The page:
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Reporter questions choice of suspect

Richmond newsman stirs the pot in murder case

By Drew Gallagher

For The Free Lance–Star

PERHAPS the highest compliment I can pay to Howard Owen upon finishing his new novel, “Oregon Hill,” is that I had to contemplate how many people I needed to recommend  this novel to.  First there is my father,  a lifetime newspaperman who started out as a police reporter and retired as editor of a large daily just as the death knell started to softly toll for print journalism.  Then there is my friend Bill Glover, a lawyer downtown and the biggest fan of Walter Mosley I know.  And I’m not going to heap unfair comparisons on Mr. Owen because Mosley is the dean of the detective novel, but the mere fact that “Oregon Hill” has echoes of Mosley is the highest praise.

Willie Mays Black is an old-school reporter for the lone daily newspaper in Richmond.  He drinks a lot and marries a lot and does neither with great success.  He’s got a daughter at VCU on the lifetime college plan and he needs to keep his reporter gig at least until she graduates, although as he reflects upon his job prospects at age 49, he realizes that he needs the paper more than it needs him.  Black is assigned to the late-night cop beat as punishment for prior defiance of upper management when into his lap falls a story that only he, a native of Richmond’s Oregon Hill neighborhood, can unravel.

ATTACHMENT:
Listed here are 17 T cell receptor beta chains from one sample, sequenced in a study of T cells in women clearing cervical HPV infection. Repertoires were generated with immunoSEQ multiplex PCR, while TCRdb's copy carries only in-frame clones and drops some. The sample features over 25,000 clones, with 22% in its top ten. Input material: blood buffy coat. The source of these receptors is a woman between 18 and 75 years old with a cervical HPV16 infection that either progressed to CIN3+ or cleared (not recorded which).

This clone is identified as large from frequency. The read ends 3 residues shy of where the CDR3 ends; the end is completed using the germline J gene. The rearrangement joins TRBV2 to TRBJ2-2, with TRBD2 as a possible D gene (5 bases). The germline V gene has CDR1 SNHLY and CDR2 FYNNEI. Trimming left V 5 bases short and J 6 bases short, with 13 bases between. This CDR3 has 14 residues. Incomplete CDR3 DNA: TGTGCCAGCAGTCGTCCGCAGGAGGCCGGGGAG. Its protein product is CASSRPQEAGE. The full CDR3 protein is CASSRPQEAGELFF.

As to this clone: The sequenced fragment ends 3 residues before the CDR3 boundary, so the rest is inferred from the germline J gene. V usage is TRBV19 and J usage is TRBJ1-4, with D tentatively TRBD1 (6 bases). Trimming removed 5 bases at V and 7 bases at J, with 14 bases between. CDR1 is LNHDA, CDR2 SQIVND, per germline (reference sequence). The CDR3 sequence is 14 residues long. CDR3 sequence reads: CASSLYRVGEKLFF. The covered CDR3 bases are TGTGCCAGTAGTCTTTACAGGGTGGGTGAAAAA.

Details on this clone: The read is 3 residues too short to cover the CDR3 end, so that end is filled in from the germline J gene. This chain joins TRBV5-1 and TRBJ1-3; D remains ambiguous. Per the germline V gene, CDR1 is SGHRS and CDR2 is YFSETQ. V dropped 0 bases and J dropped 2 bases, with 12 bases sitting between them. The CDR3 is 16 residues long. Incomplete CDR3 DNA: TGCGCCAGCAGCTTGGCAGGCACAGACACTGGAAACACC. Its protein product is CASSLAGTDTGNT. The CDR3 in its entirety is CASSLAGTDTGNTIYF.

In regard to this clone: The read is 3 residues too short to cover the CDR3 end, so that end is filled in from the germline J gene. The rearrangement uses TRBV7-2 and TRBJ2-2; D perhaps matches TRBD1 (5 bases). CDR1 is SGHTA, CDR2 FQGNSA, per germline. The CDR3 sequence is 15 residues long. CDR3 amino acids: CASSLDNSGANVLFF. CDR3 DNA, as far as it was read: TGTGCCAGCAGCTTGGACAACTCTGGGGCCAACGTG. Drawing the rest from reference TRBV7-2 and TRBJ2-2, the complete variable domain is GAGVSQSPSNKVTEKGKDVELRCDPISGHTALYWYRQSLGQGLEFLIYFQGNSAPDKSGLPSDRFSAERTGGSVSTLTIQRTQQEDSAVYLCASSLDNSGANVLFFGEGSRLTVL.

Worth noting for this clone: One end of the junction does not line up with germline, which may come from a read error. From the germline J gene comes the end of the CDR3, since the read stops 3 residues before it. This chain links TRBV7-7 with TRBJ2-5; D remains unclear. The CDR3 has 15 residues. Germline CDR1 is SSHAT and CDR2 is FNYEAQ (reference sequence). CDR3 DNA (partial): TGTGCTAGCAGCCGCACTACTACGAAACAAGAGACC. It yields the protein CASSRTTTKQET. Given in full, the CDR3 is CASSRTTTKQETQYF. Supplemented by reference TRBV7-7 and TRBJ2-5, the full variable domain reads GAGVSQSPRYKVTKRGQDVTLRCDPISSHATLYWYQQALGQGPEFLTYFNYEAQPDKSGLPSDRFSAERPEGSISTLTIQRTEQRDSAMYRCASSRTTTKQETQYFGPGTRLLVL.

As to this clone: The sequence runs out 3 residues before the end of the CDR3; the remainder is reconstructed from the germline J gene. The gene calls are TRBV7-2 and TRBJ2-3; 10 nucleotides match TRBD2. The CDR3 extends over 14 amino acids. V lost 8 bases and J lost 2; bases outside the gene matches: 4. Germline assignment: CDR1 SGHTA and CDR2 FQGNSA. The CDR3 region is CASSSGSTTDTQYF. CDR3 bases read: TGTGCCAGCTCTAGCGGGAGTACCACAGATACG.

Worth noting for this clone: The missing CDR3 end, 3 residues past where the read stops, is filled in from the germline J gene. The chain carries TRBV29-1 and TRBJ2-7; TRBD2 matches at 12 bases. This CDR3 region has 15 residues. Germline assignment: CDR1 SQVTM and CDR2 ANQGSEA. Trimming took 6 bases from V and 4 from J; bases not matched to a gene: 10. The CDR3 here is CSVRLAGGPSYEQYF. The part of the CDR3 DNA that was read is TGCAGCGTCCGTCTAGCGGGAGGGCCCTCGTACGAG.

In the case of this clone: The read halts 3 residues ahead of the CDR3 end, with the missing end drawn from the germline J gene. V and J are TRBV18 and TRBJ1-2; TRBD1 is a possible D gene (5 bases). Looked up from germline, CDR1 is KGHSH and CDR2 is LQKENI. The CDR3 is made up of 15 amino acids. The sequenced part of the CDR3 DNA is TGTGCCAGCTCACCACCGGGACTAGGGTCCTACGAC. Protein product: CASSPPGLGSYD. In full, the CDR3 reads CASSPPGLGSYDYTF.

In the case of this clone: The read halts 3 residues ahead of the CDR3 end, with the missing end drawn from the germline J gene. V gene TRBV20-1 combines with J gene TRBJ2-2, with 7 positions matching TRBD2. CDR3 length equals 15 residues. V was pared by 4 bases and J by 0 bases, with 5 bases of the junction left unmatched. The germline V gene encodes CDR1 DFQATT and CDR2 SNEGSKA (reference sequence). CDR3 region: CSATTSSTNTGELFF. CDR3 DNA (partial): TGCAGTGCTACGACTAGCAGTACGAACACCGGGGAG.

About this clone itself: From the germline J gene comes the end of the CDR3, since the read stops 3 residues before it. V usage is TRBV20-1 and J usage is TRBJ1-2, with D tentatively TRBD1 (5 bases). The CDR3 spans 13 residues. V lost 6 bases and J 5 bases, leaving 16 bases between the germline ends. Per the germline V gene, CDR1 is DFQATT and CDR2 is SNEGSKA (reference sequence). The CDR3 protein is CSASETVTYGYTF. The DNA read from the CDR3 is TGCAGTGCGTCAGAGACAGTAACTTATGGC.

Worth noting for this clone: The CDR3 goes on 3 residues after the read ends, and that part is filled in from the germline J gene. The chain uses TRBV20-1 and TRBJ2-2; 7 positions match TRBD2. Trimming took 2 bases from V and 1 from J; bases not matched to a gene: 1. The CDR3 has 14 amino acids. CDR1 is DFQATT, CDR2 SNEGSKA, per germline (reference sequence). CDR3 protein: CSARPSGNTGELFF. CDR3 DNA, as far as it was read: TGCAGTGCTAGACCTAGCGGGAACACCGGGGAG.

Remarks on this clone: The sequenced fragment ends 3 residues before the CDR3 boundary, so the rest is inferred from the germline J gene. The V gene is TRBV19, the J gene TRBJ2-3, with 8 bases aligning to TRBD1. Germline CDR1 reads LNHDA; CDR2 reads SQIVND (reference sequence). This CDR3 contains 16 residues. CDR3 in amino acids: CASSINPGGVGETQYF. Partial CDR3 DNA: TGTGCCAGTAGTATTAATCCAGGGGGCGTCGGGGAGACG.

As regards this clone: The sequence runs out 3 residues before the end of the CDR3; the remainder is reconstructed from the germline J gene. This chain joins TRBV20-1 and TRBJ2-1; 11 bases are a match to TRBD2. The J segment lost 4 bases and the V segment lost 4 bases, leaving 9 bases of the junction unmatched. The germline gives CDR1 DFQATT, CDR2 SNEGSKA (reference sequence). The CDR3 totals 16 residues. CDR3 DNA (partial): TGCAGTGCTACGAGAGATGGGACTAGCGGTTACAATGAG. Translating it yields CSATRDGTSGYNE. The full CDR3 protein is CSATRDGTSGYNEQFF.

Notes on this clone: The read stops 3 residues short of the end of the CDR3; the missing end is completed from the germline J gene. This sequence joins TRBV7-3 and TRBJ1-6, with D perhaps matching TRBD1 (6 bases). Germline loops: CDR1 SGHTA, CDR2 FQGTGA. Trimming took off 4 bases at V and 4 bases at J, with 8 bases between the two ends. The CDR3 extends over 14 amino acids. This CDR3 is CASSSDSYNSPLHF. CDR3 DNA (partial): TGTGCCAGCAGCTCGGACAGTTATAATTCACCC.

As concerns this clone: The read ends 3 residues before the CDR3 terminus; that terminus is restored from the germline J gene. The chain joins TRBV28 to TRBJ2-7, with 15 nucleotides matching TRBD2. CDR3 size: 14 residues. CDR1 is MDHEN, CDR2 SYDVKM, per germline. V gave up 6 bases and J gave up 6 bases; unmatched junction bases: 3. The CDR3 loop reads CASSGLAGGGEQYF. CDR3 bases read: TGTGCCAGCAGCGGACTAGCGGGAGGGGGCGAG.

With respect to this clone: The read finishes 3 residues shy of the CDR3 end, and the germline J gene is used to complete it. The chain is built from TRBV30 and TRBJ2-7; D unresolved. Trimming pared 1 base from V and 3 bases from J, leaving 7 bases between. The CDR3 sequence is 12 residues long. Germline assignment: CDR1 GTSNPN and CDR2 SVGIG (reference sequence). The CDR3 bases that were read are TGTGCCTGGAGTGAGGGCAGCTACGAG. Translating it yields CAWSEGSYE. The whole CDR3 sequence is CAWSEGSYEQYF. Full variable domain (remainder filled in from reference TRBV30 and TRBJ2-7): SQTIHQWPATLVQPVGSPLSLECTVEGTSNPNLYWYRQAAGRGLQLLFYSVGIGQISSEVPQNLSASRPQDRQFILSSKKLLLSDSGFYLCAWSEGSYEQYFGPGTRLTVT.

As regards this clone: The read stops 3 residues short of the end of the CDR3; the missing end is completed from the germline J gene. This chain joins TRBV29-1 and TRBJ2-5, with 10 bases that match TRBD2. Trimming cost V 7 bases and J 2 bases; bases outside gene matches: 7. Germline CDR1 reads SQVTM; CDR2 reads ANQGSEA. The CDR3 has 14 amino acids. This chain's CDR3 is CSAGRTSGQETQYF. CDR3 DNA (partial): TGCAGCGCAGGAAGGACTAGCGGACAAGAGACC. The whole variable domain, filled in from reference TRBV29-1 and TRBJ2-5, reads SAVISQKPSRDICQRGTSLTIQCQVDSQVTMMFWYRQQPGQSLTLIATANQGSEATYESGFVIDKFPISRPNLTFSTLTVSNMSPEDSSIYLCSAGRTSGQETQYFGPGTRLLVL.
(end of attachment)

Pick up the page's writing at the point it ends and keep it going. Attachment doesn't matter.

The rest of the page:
A  VCU student is inexplicably murdered and then decapitated before her torso is dropped into the South Anna River.  The missing head shows up a few days later on the doorstep of a well-heeled family in Boston.  The police have their suspect almost immediately, and the only drama left in the case is whether the suspect will get life or the needle.  That is, until Black starts to dig a little bit, much to the dismay of his editors, who don’t think it will sell more papers or advertisements, and the Richmond police, who don’t care to be second-guessed on Page One.

Owen is the business editor for The Free Lance–Star, so he’s had the unfortunate privilege of a front-row seat at the downsizing that has hit the newspaper industry.  But at least in “Oregon Hill” he has mined the dying of newspapers for some good in the creation of Willie Black, who isn’t going to go quietly  (or at least not soberly).

“Oregon Hill” is a tightly wound mystery. Even if people aren’t reading newspapers these days, they should be reading this enjoyable novel.  Do your part and think globally by reading locally.

Drew Gallagher is a freelance reviewer in Spotsylvania County.

OREGON HILL

By Howard Owen

(Permanent Press, $28,  240 pp.)

Permalink: http://news.fredericksburg.com/books/2012/07/24/reporter-questions-choice-of-suspec/

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